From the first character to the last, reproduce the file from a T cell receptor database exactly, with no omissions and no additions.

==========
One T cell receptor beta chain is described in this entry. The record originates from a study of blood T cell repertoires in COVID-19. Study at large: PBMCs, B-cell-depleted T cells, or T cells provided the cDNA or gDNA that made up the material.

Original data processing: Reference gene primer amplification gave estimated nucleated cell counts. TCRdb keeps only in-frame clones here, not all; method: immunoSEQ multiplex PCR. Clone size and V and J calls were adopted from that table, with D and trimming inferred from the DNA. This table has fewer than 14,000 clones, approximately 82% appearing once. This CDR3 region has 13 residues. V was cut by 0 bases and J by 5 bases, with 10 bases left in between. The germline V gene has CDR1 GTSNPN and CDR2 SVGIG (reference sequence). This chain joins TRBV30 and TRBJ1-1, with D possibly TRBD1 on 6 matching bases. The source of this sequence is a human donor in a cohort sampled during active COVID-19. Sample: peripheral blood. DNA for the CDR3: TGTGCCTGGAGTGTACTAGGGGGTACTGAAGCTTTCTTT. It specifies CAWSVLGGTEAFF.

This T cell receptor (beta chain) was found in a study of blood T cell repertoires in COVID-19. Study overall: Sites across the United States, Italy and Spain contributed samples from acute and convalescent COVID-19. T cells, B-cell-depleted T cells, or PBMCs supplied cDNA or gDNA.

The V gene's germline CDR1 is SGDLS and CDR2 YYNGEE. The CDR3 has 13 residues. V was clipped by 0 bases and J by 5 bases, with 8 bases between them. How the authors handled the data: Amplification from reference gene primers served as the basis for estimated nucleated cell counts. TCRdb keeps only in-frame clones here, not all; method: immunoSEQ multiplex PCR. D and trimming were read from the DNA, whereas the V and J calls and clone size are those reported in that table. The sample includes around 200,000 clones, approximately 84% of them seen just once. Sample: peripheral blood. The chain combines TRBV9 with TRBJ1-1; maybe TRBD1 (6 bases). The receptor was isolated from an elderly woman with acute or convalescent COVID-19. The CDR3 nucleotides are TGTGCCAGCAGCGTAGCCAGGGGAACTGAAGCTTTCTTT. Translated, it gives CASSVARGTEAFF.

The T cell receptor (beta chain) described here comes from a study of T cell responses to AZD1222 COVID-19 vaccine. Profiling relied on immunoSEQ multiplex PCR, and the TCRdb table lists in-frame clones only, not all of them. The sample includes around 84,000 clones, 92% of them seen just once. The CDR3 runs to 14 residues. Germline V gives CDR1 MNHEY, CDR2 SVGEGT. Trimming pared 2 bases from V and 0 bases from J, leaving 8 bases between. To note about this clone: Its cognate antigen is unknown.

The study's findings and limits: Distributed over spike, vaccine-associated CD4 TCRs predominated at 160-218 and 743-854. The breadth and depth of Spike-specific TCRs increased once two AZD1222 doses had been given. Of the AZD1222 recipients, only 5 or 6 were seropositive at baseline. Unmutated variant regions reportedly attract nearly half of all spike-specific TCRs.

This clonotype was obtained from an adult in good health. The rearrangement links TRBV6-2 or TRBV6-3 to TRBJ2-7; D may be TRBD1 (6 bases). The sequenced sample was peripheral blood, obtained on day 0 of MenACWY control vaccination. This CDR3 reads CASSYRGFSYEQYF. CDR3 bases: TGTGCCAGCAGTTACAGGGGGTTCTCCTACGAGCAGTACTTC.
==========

One T cell receptor beta chain is described in this entry. The record originates from a study of blood T cell repertoires in COVID-19. Study at large: PBMCs, B-cell-depleted T cells, or T cells provided the cDNA or gDNA that made up the material.

Original data processing: Reference gene primer amplification gave estimated nucleated cell counts. TCRdb keeps only in-frame clones here, not all; method: immunoSEQ multiplex PCR. Clone size and V and J calls were adopted from that table, with D and trimming inferred from the DNA. This table has fewer than 14,000 clones, approximately 82% appearing once. This CDR3 region has 13 residues. V was cut by 0 bases and J by 5 bases, with 10 bases left in between. The germline V gene has CDR1 GTSNPN and CDR2 SVGIG (reference sequence). This chain joins TRBV30 and TRBJ1-1, with D possibly TRBD1 on 6 matching bases. The source of this sequence is a human donor in a cohort sampled during active COVID-19. Sample: peripheral blood. DNA for the CDR3: TGTGCCTGGAGTGTACTAGGGGGTACTGAAGCTTTCTTT. It specifies CAWSVLGGTEAFF.

This T cell receptor (beta chain) was found in a study of blood T cell repertoires in COVID-19. Study overall: Sites across the United States, Italy and Spain contributed samples from acute and convalescent COVID-19. T cells, B-cell-depleted T cells, or PBMCs supplied cDNA or gDNA.

The V gene's germline CDR1 is SGDLS and CDR2 YYNGEE. The CDR3 has 13 residues. V was clipped by 0 bases and J by 5 bases, with 8 bases between them. How the authors handled the data: Amplification from reference gene primers served as the basis for estimated nucleated cell counts. TCRdb keeps only in-frame clones here, not all; method: immunoSEQ multiplex PCR. D and trimming were read from the DNA, whereas the V and J calls and clone size are those reported in that table. The sample includes around 200,000 clones, approximately 84% of them seen just once. Sample: peripheral blood. The chain combines TRBV9 with TRBJ1-1; maybe TRBD1 (6 bases). The receptor was isolated from an elderly woman with acute or convalescent COVID-19. The CDR3 nucleotides are TGTGCCAGCAGCGTAGCCAGGGGAACTGAAGCTTTCTTT. Translated, it gives CASSVARGTEAFF.

The T cell receptor (beta chain) described here comes from a study of T cell responses to AZD1222 COVID-19 vaccine. Profiling relied on immunoSEQ multiplex PCR, and the TCRdb table lists in-frame clones only, not all of them. The sample includes around 84,000 clones, 92% of them seen just once. The CDR3 runs to 14 residues. Germline V gives CDR1 MNHEY, CDR2 SVGEGT. Trimming pared 2 bases from V and 0 bases from J, leaving 8 bases between. To note about this clone: Its cognate antigen is unknown.

The study's findings and limits: Distributed over spike, vaccine-associated CD4 TCRs predominated at 160-218 and 743-854. The breadth and depth of Spike-specific TCRs increased once two AZD1222 doses had been given. Of the AZD1222 recipients, only 5 or 6 were seropositive at baseline. Unmutated variant regions reportedly attract nearly half of all spike-specific TCRs.

This clonotype was obtained from an adult in good health. The rearrangement links TRBV6-2 or TRBV6-3 to TRBJ2-7; D may be TRBD1 (6 bases). The sequenced sample was peripheral blood, obtained on day 0 of MenACWY control vaccination. This CDR3 reads CASSYRGFSYEQYF. CDR3 bases: TGTGCCAGCAGTTACAGGGGGTTCTCCTACGAGCAGTACTTC.